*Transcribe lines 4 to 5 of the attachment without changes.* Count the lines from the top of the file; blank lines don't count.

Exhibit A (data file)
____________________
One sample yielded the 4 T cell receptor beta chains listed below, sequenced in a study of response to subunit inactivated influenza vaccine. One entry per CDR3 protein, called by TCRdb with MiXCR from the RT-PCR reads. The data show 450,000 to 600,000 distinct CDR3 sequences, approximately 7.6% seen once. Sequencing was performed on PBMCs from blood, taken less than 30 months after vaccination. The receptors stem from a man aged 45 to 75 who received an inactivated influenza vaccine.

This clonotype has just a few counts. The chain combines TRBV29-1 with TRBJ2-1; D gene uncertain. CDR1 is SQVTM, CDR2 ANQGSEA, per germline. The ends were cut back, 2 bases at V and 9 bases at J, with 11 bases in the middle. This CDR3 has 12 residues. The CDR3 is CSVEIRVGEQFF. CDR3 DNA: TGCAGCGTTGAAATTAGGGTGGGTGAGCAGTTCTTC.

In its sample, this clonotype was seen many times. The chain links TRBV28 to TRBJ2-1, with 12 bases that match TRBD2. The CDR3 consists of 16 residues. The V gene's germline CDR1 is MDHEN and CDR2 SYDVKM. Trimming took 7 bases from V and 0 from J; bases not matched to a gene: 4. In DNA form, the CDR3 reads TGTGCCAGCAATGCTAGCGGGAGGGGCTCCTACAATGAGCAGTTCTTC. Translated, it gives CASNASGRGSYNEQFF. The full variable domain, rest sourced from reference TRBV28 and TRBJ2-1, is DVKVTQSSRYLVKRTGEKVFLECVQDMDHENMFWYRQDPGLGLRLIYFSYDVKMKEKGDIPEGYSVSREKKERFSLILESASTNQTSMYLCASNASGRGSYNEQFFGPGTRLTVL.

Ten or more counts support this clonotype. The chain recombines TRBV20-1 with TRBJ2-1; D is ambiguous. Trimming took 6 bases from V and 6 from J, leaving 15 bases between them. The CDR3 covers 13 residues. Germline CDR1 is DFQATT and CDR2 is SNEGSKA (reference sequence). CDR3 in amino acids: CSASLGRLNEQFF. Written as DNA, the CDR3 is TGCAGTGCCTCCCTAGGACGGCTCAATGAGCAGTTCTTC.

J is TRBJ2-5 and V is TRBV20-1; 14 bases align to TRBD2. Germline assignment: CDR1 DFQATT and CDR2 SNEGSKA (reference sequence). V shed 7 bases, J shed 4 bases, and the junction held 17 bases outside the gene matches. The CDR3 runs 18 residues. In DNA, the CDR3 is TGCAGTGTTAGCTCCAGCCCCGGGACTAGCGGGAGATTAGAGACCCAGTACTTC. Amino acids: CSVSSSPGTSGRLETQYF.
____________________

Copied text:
Ten or more counts support this clonotype. The chain recombines TRBV20-1 with TRBJ2-1; D is ambiguous. Trimming took 6 bases from V and 6 from J, leaving 15 bases between them. The CDR3 covers 13 residues. Germline CDR1 is DFQATT and CDR2 is SNEGSKA (reference sequence). CDR3 in amino acids: CSASLGRLNEQFF. Written as DNA, the CDR3 is TGCAGTGCCTCCCTAGGACGGCTCAATGAGCAGTTCTTC.

J is TRBJ2-5 and V is TRBV20-1; 14 bases align to TRBD2. Germline assignment: CDR1 DFQATT and CDR2 SNEGSKA (reference sequence). V shed 7 bases, J shed 4 bases, and the junction held 17 bases outside the gene matches. The CDR3 runs 18 residues. In DNA, the CDR3 is TGCAGTGTTAGCTCCAGCCCCGGGACTAGCGGGAGATTAGAGACCCAGTACTTC. Amino acids: CSVSSSPGTSGRLETQYF.